Memorial Day is more than just backyard barbecue picnics—it’s about commemorating those who died while serving America.
Here are four fresh business angles you can cover as the holiday approaches.
Report on the costs of war
The Watson Institute of International and Public Affairs at Brown University has tracked and collected a variety of data and statistics on the human, economic and socio-political costs of war. The organization also tracks government spending on veterans, including medical, disability and social security disability expenses.
The National Center for Veterans Analysis and Statistics, produced by the U.S. Department of Veteran Affairs, also provides useful data including information on expenditures on veteran benefits, claims and health education.
For story ideas, check out how much the VA is spending on the GI Bill in your state, or look into Agent Orange benefits. You can also view a breakdown of what is being spent in broader categories in your state.
Find new retail angles
Memorial Day is a lively time for the retail and food industry. But some restaurants and retailers choose this time to go out of business. For example, national retailer Sports Authority just announced plans to liquidate company assets and its going-out-of-business retail sales on Memorial Day. Sports Authority joins ailing businesses Aeropostale and PacSun, who both filed bankruptcy in the last few months. Research what other businesses may be liquidating in your community and ask local analysts or MBA school professors why.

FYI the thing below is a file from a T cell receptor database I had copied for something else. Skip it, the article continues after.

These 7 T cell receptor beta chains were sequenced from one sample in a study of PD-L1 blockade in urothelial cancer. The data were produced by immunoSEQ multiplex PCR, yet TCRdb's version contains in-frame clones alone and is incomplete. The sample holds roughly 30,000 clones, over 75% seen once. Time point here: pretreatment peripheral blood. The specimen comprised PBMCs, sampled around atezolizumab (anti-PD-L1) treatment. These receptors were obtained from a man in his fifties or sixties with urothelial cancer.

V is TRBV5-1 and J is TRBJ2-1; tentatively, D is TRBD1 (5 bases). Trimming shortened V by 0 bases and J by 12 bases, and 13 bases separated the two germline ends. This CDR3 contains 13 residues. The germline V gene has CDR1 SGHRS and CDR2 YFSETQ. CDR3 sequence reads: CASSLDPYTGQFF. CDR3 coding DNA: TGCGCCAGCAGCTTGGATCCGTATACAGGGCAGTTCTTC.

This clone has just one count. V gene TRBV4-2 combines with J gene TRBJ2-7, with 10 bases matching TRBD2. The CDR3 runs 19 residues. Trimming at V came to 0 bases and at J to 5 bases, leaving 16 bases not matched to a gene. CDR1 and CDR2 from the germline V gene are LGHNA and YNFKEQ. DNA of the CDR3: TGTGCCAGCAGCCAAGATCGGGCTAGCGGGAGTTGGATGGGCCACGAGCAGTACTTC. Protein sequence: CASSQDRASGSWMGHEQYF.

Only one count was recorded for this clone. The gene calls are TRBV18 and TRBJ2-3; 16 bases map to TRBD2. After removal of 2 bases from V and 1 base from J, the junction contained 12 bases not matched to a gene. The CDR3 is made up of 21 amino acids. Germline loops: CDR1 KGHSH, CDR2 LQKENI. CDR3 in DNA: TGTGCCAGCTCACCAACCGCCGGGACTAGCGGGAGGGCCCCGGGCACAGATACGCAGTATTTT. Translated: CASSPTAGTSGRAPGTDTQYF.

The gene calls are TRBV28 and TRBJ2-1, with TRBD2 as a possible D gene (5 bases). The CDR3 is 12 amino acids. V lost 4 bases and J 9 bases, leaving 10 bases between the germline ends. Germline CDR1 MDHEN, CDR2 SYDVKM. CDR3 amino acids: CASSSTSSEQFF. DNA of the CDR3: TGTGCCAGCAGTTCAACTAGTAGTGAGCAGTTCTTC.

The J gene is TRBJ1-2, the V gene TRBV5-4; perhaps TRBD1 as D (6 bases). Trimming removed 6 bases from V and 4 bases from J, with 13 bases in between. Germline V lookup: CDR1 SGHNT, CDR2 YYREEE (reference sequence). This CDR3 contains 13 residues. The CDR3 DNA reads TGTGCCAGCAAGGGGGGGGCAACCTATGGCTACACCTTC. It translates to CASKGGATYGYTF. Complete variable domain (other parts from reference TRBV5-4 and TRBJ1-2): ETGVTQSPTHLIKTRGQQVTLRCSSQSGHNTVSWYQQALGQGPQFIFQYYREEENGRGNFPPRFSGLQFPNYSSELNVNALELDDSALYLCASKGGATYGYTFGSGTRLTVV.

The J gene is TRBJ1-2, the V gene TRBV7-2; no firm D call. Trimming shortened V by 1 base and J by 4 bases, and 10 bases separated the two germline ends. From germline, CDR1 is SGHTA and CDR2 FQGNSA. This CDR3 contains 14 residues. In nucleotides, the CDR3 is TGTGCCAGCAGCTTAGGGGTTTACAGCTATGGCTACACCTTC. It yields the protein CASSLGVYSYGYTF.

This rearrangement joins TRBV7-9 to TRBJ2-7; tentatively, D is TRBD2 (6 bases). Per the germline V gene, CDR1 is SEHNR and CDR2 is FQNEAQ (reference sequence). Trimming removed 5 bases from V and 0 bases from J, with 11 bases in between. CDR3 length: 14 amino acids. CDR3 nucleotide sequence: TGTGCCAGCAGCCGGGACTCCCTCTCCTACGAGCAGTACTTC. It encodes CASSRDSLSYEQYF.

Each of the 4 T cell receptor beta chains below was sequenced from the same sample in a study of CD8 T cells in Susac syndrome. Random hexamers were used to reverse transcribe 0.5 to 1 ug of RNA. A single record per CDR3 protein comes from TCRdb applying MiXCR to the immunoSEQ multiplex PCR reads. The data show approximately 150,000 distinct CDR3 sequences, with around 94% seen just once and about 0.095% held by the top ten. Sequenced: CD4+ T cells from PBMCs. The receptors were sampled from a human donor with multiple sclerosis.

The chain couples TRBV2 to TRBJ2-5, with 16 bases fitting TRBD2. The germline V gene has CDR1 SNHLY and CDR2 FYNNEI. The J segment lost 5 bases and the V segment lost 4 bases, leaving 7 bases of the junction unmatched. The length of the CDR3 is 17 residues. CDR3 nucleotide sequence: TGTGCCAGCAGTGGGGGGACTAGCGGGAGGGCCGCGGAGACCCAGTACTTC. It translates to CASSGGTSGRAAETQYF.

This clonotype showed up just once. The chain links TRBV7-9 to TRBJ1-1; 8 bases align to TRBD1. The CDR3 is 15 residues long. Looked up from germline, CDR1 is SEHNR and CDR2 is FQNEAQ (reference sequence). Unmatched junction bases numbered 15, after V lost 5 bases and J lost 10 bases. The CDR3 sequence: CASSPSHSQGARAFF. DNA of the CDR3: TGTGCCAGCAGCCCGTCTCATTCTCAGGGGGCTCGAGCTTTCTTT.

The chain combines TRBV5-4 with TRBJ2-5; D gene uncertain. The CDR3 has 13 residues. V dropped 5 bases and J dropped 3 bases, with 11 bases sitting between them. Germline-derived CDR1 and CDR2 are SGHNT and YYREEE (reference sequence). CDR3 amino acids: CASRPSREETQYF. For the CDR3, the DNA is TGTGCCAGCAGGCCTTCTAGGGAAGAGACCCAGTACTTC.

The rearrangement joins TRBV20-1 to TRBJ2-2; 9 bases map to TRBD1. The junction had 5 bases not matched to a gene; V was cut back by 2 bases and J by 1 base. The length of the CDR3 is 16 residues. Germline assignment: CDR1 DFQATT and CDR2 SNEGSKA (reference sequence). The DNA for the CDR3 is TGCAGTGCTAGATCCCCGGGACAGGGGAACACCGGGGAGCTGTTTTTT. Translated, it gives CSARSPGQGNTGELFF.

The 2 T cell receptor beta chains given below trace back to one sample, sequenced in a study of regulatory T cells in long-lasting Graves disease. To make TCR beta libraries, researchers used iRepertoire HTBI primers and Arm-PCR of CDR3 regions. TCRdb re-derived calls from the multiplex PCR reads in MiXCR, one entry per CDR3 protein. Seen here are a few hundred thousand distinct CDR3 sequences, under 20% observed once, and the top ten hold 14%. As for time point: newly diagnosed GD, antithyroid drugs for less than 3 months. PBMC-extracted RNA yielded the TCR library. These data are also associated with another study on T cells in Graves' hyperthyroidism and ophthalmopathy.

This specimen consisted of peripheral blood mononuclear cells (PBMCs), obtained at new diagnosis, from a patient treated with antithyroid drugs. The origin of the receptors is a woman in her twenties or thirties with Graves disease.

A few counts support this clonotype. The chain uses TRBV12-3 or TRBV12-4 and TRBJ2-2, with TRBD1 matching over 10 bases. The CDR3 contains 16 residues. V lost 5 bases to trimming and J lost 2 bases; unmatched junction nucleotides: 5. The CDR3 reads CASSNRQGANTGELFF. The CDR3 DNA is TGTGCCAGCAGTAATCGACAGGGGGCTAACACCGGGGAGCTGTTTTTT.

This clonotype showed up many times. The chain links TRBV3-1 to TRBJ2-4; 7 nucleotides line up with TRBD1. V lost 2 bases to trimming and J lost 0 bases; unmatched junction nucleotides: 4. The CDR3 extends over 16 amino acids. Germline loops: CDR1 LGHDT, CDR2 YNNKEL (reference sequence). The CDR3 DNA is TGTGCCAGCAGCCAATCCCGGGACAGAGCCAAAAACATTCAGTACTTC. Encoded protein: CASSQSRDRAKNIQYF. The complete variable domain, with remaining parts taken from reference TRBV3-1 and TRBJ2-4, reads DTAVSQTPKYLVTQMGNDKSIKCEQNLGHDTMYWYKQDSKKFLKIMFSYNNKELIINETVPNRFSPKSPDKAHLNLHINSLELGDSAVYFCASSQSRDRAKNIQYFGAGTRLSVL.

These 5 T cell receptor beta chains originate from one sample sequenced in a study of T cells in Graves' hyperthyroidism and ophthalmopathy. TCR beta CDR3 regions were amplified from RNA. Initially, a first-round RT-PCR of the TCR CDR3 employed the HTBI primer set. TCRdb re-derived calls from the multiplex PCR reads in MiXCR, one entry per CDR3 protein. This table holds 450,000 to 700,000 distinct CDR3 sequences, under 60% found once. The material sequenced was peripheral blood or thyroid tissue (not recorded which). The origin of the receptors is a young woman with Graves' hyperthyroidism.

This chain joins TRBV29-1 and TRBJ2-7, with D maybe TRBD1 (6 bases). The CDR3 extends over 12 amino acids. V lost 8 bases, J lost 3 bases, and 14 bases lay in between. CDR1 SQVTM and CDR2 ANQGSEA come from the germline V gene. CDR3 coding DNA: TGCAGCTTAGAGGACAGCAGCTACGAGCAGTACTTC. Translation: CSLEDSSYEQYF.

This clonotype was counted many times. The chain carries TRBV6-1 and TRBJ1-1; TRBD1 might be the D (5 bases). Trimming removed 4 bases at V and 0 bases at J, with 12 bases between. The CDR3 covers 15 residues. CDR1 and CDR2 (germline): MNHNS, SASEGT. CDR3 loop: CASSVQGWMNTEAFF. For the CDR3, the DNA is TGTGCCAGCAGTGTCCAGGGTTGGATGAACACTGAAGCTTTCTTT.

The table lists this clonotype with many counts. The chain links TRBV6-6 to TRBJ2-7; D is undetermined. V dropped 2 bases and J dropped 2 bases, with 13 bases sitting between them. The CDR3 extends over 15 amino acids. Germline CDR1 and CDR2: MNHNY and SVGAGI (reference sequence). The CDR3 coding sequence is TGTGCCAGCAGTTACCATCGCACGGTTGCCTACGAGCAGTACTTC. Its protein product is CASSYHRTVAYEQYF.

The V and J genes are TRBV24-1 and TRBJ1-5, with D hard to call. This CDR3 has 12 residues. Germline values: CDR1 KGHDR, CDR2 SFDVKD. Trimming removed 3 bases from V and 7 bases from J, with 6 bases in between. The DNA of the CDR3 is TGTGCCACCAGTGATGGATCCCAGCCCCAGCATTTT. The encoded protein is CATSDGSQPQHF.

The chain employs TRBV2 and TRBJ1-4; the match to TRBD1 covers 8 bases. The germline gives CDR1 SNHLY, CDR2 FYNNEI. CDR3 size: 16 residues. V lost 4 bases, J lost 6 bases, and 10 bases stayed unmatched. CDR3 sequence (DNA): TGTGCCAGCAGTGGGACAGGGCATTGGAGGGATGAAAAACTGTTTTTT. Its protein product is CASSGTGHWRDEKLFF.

For another angle, if you want to compare Memorial Day retail sales from one year to the next, the Monthly and Annual Retail Trade found on the United States Census Bureau’s website can help reporters compare data and draw conclusions on just how well this year’s or season’s retail sales are doing.
The Time Series and Trend Charts at Census.gov also help business reporters see year-to-year progression dating back to 1992, rather than just monthly changes.
Explore the economic impact of travel costs and TSA wait times
Those planning to jump in the car or fly this Memorial Day will pay the price. The U.S. Travel Association predicts Americans will spend 1.2 percent more than they did in 2015 traveling this weekend. Those who fly will spend a whopping $990 on average and likely see long wait times at the TSA.
The U.S. Travel Association plans on releasing research at the end of this week that will explain any economic damage that long wait times could impose on the travel industry.
Profile seasonal workers
Not everyone gets the Memorial Day holiday off. In fact, some seasonal industries are just reopening for the summer. Businesses like summer camps and water parks often begin as the weather warms up and children finish up the school year.
Look at how seasonal employment has grown (or not) in your area over the last few years. The Bureau of Labor and Statistics has current employment statistics so you can view what industries are peaking from month-to-month. You can also use the website to check out demographics around summer employment.